Tips for exchange students to adjust to a new country


(PHOTO/Aigerim Toleukhanova)


Aigerim Toleukhanova

Staff Writer


Imagine you are an exchange student. It is a great feeling when all your documents and clothes are packed, and you are almost ready for one of the greatest trips in your life.

You are ready to explore a new country, a new culture, a new language and a different education system. You are ready to broaden your horizons, to make new friends all over the world and find yourself in this continuous round of events.

Finally, you will be free of your parent’s attention and live on your own. You will learn how to be independent and responsible for your decisions and choices.

There is a great time ahead of you. However, you need to be prepared and ready for problems that are waiting for you and may prevent you from enjoying your time abroad.

4. Make new friends

A lot of exchange students are faced with the misunderstandings and difficulties involved in adapting to a new society. They have trouble communicating with students who speak different languages and this is a common reason for homesickness and depression while abroad.

“I think that the social piece of the college experience is very much a high priority for a student to be accepted,” said Ivan Merritt, Associate Dean of First-Year Studies. “College is a great time to explore something new and meet new friends. You need to learn from other people who did not walk the same way that you did. Be willing to step out of your comfort zone.”

Many exchange students are nervous about fitting in. They are in a whole new culture but a good thing about Troy University is that there are many other international students going through the same thing.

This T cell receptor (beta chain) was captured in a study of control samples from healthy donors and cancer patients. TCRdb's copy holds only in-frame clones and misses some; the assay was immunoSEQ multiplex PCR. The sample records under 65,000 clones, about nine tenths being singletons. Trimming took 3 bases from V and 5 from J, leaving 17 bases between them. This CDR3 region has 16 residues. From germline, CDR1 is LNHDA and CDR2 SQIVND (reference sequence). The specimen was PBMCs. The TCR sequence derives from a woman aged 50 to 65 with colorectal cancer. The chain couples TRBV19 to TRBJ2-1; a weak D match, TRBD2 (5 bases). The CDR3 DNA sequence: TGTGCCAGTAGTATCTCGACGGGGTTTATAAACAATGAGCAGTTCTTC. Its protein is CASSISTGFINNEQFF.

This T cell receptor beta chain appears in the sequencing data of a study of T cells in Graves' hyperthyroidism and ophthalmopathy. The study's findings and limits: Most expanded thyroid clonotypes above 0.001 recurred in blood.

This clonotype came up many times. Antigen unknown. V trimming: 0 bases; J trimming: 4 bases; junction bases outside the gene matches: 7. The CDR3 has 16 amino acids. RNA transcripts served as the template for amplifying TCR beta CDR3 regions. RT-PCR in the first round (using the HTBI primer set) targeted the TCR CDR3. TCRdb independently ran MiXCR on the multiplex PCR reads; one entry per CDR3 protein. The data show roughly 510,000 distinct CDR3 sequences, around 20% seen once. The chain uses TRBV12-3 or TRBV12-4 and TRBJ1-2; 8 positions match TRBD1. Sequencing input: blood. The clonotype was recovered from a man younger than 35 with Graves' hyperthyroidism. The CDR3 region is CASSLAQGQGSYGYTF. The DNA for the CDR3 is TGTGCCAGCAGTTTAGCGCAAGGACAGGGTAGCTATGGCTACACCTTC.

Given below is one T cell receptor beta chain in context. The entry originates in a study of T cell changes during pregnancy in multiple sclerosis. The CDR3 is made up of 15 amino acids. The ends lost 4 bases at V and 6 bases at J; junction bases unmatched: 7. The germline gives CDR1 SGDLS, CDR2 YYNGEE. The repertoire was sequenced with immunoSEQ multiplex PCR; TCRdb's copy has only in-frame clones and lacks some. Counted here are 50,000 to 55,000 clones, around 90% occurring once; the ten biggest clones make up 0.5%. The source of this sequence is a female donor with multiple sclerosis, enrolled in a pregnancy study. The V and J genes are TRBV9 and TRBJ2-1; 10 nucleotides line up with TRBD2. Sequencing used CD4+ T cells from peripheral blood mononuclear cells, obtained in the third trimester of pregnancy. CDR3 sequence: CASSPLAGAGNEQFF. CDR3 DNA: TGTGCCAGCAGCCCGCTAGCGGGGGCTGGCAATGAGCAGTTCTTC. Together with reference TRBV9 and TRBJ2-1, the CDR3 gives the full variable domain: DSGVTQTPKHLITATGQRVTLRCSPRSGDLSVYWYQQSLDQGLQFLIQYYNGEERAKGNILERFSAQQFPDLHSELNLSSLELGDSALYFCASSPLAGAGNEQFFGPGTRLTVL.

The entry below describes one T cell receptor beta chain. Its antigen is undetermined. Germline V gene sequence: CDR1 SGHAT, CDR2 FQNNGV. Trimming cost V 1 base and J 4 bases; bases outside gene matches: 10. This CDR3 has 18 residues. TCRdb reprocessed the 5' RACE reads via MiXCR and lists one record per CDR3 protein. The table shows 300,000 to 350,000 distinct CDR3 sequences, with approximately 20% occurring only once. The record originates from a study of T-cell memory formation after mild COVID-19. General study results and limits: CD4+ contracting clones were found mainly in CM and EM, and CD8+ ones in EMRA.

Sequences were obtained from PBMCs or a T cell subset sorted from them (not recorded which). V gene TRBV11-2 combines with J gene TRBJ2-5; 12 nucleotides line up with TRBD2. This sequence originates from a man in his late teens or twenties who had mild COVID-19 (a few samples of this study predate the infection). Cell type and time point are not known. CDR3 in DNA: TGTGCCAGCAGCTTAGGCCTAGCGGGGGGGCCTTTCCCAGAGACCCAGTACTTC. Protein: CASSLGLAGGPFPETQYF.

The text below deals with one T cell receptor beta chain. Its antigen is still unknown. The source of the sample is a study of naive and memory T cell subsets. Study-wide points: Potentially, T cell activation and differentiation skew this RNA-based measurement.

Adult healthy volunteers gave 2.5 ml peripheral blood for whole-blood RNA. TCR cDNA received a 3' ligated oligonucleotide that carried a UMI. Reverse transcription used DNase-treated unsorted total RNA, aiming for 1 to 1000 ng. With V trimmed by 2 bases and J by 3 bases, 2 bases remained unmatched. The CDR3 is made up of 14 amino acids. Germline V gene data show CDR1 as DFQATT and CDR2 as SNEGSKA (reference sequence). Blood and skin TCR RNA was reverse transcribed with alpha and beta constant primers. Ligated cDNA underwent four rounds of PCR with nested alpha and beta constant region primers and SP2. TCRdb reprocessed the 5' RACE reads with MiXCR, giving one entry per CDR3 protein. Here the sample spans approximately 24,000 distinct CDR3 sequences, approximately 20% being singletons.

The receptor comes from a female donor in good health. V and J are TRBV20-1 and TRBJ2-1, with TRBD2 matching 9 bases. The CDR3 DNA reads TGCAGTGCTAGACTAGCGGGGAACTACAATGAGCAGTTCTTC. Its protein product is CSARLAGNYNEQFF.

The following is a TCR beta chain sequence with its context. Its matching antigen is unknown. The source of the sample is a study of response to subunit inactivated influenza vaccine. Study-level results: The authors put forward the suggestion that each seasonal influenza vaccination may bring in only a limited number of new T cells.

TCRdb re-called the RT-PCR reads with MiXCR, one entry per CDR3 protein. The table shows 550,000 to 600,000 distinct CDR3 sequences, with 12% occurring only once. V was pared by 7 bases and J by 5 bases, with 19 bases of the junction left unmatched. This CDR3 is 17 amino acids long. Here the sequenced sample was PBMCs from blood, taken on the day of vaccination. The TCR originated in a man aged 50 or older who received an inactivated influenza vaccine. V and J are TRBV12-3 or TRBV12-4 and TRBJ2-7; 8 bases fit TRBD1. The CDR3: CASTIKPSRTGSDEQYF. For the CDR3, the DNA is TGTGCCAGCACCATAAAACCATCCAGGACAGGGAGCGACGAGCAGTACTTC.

“Before I came here I was afraid that I wouldn’t fit in, I wouldn’t have any friends here,” said Ikràm Mnàffédh, a sophomore business administration major from Tunisia. “I was afraid that people here would not accept me. But when I came here it was totally different, people are very welcoming, and I met a lot of international students like me so we were experiencing this thing together.”

3. Observe the other culture

So, you already took the first step by going to a new country. The next step is to act. Imagine you are already at a university and you don’t know anybody. You have to make new friends.

One thing you should learn while making friends is that you have to be easygoing and free of any prejudices. You should not base your attitude toward a person on his or her religion, race or beliefs. If you do so, your chances of making a lot of friends reduce rapidly.

“You don’t have to judge people based on the way they think or how they look,” said Mnàffédh. “You have to be open-minded, social and ready to expect everything that can happen, everything that you are not used to.”

It is also important to pay attention to cultural differences between countries. You should not make any racist, religious or other potentially controversial jokes.

“Whenever you are abroad, at the beginning you are tiptoeing and you don’t know what the norms are, so you are very careful about everything just not to offend people,” said Jana Wieser, a senior broadcast journalism major from Germany. “It took me some time to get comfortable around some people so I would not be afraid to offend them.”

The first time is the hardest time. One of the most efficient things to do at first is to just observe people. By doing this you can be ready and prepared to react, what to do, what to say in certain situations.